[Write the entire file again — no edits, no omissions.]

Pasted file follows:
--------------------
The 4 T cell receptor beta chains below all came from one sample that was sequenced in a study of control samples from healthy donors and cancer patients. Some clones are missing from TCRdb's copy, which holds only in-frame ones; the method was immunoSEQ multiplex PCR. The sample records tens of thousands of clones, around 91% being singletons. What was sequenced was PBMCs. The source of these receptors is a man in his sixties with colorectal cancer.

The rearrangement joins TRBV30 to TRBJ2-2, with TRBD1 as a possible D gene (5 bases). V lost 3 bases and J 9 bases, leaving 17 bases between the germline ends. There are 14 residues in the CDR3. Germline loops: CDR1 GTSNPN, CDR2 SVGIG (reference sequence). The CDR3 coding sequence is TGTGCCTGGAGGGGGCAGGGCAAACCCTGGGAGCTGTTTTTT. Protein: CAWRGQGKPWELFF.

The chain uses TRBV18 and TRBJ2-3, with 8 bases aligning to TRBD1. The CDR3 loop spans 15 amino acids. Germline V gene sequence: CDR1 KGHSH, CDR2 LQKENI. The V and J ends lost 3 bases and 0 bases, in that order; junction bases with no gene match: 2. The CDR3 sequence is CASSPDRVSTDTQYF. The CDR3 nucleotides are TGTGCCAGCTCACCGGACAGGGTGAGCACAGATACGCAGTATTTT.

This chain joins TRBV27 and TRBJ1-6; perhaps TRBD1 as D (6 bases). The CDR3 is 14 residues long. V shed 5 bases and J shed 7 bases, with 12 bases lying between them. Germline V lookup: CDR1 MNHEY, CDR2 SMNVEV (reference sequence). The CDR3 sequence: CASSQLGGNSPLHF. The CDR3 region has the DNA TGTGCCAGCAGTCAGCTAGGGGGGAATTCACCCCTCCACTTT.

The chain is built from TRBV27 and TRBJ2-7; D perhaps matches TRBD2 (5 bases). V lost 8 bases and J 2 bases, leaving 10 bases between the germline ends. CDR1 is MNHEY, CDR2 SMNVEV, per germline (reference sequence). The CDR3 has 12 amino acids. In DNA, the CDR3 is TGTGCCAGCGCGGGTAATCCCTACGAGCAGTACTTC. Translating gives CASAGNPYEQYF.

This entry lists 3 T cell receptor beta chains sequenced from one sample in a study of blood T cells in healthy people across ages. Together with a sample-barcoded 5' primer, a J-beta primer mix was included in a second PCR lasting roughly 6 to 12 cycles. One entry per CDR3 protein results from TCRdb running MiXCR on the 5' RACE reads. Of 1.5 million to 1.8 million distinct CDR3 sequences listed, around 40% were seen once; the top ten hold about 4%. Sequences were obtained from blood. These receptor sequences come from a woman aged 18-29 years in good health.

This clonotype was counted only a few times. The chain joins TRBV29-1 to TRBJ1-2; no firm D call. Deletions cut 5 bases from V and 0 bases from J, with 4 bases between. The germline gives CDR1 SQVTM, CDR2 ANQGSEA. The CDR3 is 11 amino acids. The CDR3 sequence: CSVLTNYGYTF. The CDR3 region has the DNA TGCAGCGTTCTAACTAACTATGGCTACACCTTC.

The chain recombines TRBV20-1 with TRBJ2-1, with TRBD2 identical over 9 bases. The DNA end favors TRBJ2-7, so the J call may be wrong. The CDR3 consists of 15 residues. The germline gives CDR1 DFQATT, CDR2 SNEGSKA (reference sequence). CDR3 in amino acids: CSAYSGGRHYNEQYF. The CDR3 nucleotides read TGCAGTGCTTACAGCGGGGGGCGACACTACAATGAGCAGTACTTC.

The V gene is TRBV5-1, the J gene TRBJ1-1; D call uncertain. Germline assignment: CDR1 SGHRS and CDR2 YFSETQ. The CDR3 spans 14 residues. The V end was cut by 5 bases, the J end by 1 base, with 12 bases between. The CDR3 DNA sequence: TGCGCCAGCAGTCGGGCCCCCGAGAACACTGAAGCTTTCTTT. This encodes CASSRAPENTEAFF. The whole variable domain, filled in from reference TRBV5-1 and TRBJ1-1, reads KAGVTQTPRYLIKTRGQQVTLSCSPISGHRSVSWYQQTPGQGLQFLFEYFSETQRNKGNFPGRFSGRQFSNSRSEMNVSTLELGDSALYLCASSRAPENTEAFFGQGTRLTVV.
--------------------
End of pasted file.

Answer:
The 4 T cell receptor beta chains below all came from one sample that was sequenced in a study of control samples from healthy donors and cancer patients. Some clones are missing from TCRdb's copy, which holds only in-frame ones; the method was immunoSEQ multiplex PCR. The sample records tens of thousands of clones, around 91% being singletons. What was sequenced was PBMCs. The source of these receptors is a man in his sixties with colorectal cancer.

The rearrangement joins TRBV30 to TRBJ2-2, with TRBD1 as a possible D gene (5 bases). V lost 3 bases and J 9 bases, leaving 17 bases between the germline ends. There are 14 residues in the CDR3. Germline loops: CDR1 GTSNPN, CDR2 SVGIG (reference sequence). The CDR3 coding sequence is TGTGCCTGGAGGGGGCAGGGCAAACCCTGGGAGCTGTTTTTT. Protein: CAWRGQGKPWELFF.

The chain uses TRBV18 and TRBJ2-3, with 8 bases aligning to TRBD1. The CDR3 loop spans 15 amino acids. Germline V gene sequence: CDR1 KGHSH, CDR2 LQKENI. The V and J ends lost 3 bases and 0 bases, in that order; junction bases with no gene match: 2. The CDR3 sequence is CASSPDRVSTDTQYF. The CDR3 nucleotides are TGTGCCAGCTCACCGGACAGGGTGAGCACAGATACGCAGTATTTT.

This chain joins TRBV27 and TRBJ1-6; perhaps TRBD1 as D (6 bases). The CDR3 is 14 residues long. V shed 5 bases and J shed 7 bases, with 12 bases lying between them. Germline V lookup: CDR1 MNHEY, CDR2 SMNVEV (reference sequence). The CDR3 sequence: CASSQLGGNSPLHF. The CDR3 region has the DNA TGTGCCAGCAGTCAGCTAGGGGGGAATTCACCCCTCCACTTT.

The chain is built from TRBV27 and TRBJ2-7; D perhaps matches TRBD2 (5 bases). V lost 8 bases and J 2 bases, leaving 10 bases between the germline ends. CDR1 is MNHEY, CDR2 SMNVEV, per germline (reference sequence). The CDR3 has 12 amino acids. In DNA, the CDR3 is TGTGCCAGCGCGGGTAATCCCTACGAGCAGTACTTC. Translating gives CASAGNPYEQYF.

This entry lists 3 T cell receptor beta chains sequenced from one sample in a study of blood T cells in healthy people across ages. Together with a sample-barcoded 5' primer, a J-beta primer mix was included in a second PCR lasting roughly 6 to 12 cycles. One entry per CDR3 protein results from TCRdb running MiXCR on the 5' RACE reads. Of 1.5 million to 1.8 million distinct CDR3 sequences listed, around 40% were seen once; the top ten hold about 4%. Sequences were obtained from blood. These receptor sequences come from a woman aged 18-29 years in good health.

This clonotype was counted only a few times. The chain joins TRBV29-1 to TRBJ1-2; no firm D call. Deletions cut 5 bases from V and 0 bases from J, with 4 bases between. The germline gives CDR1 SQVTM, CDR2 ANQGSEA. The CDR3 is 11 amino acids. The CDR3 sequence: CSVLTNYGYTF. The CDR3 region has the DNA TGCAGCGTTCTAACTAACTATGGCTACACCTTC.

The chain recombines TRBV20-1 with TRBJ2-1, with TRBD2 identical over 9 bases. The DNA end favors TRBJ2-7, so the J call may be wrong. The CDR3 consists of 15 residues. The germline gives CDR1 DFQATT, CDR2 SNEGSKA (reference sequence). CDR3 in amino acids: CSAYSGGRHYNEQYF. The CDR3 nucleotides read TGCAGTGCTTACAGCGGGGGGCGACACTACAATGAGCAGTACTTC.

The V gene is TRBV5-1, the J gene TRBJ1-1; D call uncertain. Germline assignment: CDR1 SGHRS and CDR2 YFSETQ. The CDR3 spans 14 residues. The V end was cut by 5 bases, the J end by 1 base, with 12 bases between. The CDR3 DNA sequence: TGCGCCAGCAGTCGGGCCCCCGAGAACACTGAAGCTTTCTTT. This encodes CASSRAPENTEAFF. The whole variable domain, filled in from reference TRBV5-1 and TRBJ1-1, reads KAGVTQTPRYLIKTRGQQVTLSCSPISGHRSVSWYQQTPGQGLQFLFEYFSETQRNKGNFPGRFSGRQFSNSRSEMNVSTLELGDSALYLCASSRAPENTEAFFGQGTRLTVV.